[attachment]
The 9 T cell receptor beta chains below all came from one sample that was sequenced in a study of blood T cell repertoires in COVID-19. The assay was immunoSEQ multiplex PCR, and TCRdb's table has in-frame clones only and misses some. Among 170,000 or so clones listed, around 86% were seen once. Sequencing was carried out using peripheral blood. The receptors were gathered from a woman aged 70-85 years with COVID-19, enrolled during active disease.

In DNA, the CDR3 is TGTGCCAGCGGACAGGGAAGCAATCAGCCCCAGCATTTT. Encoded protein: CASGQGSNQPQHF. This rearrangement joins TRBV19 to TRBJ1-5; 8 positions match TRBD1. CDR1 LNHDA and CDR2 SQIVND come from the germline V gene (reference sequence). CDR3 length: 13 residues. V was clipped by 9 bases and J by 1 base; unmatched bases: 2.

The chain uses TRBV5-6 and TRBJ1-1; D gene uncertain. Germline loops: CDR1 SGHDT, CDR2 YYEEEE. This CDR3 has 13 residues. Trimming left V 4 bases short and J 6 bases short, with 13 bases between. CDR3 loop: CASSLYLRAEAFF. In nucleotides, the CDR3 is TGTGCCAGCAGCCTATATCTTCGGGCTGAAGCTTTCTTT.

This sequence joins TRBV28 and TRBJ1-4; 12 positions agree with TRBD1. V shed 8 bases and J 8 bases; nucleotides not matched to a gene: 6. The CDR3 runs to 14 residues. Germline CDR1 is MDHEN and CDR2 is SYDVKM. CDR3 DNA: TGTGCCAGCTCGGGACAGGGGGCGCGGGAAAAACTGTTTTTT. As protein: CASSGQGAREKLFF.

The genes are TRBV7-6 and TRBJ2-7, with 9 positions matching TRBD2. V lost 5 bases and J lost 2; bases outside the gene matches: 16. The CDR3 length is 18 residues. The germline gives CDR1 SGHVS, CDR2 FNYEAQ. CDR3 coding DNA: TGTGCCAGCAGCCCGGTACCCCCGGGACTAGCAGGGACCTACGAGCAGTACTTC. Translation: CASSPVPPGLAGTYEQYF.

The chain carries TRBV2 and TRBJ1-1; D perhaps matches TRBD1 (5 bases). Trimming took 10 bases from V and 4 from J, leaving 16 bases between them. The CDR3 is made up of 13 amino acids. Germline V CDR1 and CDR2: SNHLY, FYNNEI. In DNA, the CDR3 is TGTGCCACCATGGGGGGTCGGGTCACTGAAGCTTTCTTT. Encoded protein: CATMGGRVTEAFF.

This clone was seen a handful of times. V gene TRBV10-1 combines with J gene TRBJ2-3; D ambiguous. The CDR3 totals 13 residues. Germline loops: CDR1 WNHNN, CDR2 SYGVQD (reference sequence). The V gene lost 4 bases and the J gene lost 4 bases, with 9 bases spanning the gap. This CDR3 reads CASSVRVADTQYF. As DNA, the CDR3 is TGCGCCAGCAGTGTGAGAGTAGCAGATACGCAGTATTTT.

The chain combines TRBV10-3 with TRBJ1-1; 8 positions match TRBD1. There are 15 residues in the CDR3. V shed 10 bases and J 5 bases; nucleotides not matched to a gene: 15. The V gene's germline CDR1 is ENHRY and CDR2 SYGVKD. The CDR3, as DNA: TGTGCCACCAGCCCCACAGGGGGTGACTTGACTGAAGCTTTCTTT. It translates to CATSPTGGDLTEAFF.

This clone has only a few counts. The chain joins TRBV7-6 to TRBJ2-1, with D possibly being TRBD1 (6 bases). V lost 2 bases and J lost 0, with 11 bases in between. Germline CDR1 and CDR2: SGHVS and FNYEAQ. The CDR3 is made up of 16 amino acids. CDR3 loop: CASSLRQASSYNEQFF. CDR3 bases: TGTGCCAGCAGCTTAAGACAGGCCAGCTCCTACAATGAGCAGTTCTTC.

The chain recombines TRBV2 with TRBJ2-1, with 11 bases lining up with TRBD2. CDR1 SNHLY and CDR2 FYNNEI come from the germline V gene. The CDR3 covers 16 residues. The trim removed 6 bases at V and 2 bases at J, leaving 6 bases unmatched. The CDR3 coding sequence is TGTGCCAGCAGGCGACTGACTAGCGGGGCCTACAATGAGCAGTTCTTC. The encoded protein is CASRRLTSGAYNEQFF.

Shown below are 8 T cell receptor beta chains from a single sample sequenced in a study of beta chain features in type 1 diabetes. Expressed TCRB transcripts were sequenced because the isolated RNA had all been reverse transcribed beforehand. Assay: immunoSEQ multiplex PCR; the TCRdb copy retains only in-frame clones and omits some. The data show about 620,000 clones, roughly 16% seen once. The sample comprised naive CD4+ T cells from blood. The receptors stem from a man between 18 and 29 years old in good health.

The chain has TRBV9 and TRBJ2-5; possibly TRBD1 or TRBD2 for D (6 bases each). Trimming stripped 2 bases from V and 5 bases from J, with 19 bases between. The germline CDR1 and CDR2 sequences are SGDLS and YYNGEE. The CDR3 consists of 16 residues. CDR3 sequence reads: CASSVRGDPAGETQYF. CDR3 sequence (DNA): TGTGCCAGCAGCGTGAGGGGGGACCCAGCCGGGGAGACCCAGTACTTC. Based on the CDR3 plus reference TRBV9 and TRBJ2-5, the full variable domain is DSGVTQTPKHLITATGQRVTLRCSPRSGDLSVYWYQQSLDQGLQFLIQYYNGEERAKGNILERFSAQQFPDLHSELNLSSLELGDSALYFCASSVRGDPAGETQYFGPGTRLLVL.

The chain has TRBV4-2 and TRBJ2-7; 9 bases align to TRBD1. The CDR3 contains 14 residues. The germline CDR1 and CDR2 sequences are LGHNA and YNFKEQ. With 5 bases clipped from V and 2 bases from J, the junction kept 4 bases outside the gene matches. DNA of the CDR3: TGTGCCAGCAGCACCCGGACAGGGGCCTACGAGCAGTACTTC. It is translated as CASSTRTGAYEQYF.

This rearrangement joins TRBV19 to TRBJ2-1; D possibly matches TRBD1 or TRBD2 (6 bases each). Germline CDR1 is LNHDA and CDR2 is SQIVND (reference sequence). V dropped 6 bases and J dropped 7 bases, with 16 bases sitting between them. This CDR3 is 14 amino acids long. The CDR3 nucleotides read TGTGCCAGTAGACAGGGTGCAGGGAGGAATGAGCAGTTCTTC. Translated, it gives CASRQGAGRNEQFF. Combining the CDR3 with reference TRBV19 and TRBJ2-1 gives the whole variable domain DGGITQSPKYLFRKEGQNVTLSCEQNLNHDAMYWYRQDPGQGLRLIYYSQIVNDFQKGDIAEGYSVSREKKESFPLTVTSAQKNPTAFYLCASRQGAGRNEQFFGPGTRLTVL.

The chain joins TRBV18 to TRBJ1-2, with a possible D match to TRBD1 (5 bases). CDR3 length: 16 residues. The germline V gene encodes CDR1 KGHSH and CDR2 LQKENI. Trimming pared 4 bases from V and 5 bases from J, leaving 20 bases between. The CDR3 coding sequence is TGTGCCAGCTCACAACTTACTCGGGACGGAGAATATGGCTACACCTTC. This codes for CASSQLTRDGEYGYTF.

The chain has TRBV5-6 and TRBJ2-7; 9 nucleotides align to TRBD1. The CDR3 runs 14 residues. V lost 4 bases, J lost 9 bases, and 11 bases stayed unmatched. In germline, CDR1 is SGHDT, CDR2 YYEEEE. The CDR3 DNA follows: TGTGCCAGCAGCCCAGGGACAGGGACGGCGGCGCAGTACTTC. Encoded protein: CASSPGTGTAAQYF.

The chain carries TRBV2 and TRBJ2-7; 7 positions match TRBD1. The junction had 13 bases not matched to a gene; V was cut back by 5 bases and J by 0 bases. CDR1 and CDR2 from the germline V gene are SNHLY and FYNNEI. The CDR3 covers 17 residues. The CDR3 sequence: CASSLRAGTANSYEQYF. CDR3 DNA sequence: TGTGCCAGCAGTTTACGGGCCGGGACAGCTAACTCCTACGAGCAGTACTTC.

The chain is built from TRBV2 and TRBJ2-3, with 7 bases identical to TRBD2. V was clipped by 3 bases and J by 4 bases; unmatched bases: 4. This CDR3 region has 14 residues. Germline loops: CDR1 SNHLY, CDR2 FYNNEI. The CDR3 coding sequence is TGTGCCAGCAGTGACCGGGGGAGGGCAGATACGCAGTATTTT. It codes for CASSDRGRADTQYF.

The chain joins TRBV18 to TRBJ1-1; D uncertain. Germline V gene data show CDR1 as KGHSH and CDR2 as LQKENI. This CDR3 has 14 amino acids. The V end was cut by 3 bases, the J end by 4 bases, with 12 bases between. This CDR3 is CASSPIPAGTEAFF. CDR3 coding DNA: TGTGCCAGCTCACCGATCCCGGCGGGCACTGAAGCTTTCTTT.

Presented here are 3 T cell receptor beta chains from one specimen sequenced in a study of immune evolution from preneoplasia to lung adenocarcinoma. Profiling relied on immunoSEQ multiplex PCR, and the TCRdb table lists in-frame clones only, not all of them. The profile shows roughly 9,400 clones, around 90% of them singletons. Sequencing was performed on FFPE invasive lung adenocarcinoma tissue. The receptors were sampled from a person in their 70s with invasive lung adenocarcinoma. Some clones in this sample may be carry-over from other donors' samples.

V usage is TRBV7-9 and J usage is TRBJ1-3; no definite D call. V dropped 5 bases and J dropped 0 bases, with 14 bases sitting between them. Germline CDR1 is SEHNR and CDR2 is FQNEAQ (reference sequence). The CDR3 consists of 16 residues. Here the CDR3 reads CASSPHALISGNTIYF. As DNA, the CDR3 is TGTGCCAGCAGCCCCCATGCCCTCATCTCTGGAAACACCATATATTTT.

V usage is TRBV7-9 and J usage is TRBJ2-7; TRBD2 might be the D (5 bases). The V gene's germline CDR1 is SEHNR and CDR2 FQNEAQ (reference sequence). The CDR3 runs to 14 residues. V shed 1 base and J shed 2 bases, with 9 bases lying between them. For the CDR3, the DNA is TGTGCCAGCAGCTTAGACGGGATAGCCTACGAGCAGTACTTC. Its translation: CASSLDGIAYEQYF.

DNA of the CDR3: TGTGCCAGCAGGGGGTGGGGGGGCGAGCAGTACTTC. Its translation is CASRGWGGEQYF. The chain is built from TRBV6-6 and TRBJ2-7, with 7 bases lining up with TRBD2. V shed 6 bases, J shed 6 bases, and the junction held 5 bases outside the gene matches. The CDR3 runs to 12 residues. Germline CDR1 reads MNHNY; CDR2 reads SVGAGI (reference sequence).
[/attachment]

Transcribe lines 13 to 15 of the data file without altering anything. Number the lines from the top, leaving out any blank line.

The chain has TRBV4-2 and TRBJ2-7; 9 bases align to TRBD1. The CDR3 contains 14 residues. The germline CDR1 and CDR2 sequences are LGHNA and YNFKEQ. With 5 bases clipped from V and 2 bases from J, the junction kept 4 bases outside the gene matches. DNA of the CDR3: TGTGCCAGCAGCACCCGGACAGGGGCCTACGAGCAGTACTTC. It is translated as CASSTRTGAYEQYF.

This rearrangement joins TRBV19 to TRBJ2-1; D possibly matches TRBD1 or TRBD2 (6 bases each). Germline CDR1 is LNHDA and CDR2 is SQIVND (reference sequence). V dropped 6 bases and J dropped 7 bases, with 16 bases sitting between them. This CDR3 is 14 amino acids long. The CDR3 nucleotides read TGTGCCAGTAGACAGGGTGCAGGGAGGAATGAGCAGTTCTTC. Translated, it gives CASRQGAGRNEQFF. Combining the CDR3 with reference TRBV19 and TRBJ2-1 gives the whole variable domain DGGITQSPKYLFRKEGQNVTLSCEQNLNHDAMYWYRQDPGQGLRLIYYSQIVNDFQKGDIAEGYSVSREKKESFPLTVTSAQKNPTAFYLCASRQGAGRNEQFFGPGTRLTVL.

The chain joins TRBV18 to TRBJ1-2, with a possible D match to TRBD1 (5 bases). CDR3 length: 16 residues. The germline V gene encodes CDR1 KGHSH and CDR2 LQKENI. Trimming pared 4 bases from V and 5 bases from J, leaving 20 bases between. The CDR3 coding sequence is TGTGCCAGCTCACAACTTACTCGGGACGGAGAATATGGCTACACCTTC. This codes for CASSQLTRDGEYGYTF.